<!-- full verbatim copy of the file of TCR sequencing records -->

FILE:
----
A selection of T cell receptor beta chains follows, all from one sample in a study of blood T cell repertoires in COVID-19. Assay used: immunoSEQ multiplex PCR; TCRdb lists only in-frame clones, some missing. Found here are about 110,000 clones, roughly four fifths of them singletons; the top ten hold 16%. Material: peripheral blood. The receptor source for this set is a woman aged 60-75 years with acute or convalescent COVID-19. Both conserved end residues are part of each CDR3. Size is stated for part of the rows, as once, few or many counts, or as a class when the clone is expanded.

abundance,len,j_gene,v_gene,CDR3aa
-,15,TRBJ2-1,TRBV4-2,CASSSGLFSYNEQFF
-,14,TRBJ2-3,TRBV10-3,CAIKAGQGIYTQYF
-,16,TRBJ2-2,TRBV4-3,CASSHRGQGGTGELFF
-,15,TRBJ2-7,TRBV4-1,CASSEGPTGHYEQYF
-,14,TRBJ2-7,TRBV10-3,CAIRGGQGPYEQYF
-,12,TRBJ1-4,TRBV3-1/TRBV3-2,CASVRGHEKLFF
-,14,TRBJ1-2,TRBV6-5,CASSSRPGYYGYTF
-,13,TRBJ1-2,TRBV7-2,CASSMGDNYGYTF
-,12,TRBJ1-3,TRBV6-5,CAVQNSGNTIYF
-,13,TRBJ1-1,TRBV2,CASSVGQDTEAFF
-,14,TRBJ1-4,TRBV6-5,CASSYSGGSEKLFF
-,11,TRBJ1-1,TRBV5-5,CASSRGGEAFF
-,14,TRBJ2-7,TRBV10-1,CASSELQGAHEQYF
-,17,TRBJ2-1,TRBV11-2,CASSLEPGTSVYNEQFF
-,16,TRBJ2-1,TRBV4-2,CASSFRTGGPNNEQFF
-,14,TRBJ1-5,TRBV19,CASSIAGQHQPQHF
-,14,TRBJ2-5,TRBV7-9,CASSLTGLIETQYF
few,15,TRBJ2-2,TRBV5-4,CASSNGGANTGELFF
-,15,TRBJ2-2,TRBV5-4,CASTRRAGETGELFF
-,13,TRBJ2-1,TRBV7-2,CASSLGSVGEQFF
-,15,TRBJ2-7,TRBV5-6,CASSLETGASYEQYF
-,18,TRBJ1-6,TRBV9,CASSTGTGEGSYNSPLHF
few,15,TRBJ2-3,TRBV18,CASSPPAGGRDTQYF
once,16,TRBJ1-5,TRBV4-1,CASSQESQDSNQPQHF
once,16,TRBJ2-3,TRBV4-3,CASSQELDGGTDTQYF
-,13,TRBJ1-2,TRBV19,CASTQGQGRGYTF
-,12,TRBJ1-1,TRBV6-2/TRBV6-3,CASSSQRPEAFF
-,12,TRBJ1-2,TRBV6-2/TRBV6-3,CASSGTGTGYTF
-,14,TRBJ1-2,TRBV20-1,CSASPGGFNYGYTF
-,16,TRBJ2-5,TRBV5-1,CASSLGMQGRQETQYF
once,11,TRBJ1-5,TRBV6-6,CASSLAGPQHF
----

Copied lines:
A selection of T cell receptor beta chains follows, all from one sample in a study of blood T cell repertoires in COVID-19. Assay used: immunoSEQ multiplex PCR; TCRdb lists only in-frame clones, some missing. Found here are about 110,000 clones, roughly four fifths of them singletons; the top ten hold 16%. Material: peripheral blood. The receptor source for this set is a woman aged 60-75 years with acute or convalescent COVID-19. Both conserved end residues are part of each CDR3. Size is stated for part of the rows, as once, few or many counts, or as a class when the clone is expanded.

abundance,len,j_gene,v_gene,CDR3aa
-,15,TRBJ2-1,TRBV4-2,CASSSGLFSYNEQFF
-,14,TRBJ2-3,TRBV10-3,CAIKAGQGIYTQYF
-,16,TRBJ2-2,TRBV4-3,CASSHRGQGGTGELFF
-,15,TRBJ2-7,TRBV4-1,CASSEGPTGHYEQYF
-,14,TRBJ2-7,TRBV10-3,CAIRGGQGPYEQYF
-,12,TRBJ1-4,TRBV3-1/TRBV3-2,CASVRGHEKLFF
-,14,TRBJ1-2,TRBV6-5,CASSSRPGYYGYTF
-,13,TRBJ1-2,TRBV7-2,CASSMGDNYGYTF
-,12,TRBJ1-3,TRBV6-5,CAVQNSGNTIYF
-,13,TRBJ1-1,TRBV2,CASSVGQDTEAFF
-,14,TRBJ1-4,TRBV6-5,CASSYSGGSEKLFF
-,11,TRBJ1-1,TRBV5-5,CASSRGGEAFF
-,14,TRBJ2-7,TRBV10-1,CASSELQGAHEQYF
-,17,TRBJ2-1,TRBV11-2,CASSLEPGTSVYNEQFF
-,16,TRBJ2-1,TRBV4-2,CASSFRTGGPNNEQFF
-,14,TRBJ1-5,TRBV19,CASSIAGQHQPQHF
-,14,TRBJ2-5,TRBV7-9,CASSLTGLIETQYF
few,15,TRBJ2-2,TRBV5-4,CASSNGGANTGELFF
-,15,TRBJ2-2,TRBV5-4,CASTRRAGETGELFF
-,13,TRBJ2-1,TRBV7-2,CASSLGSVGEQFF
-,15,TRBJ2-7,TRBV5-6,CASSLETGASYEQYF
-,18,TRBJ1-6,TRBV9,CASSTGTGEGSYNSPLHF
few,15,TRBJ2-3,TRBV18,CASSPPAGGRDTQYF
once,16,TRBJ1-5,TRBV4-1,CASSQESQDSNQPQHF
once,16,TRBJ2-3,TRBV4-3,CASSQELDGGTDTQYF
-,13,TRBJ1-2,TRBV19,CASTQGQGRGYTF
-,12,TRBJ1-1,TRBV6-2/TRBV6-3,CASSSQRPEAFF
-,12,TRBJ1-2,TRBV6-2/TRBV6-3,CASSGTGTGYTF
-,14,TRBJ1-2,TRBV20-1,CSASPGGFNYGYTF
-,16,TRBJ2-5,TRBV5-1,CASSLGMQGRQETQYF
once,11,TRBJ1-5,TRBV6-6,CASSLAGPQHF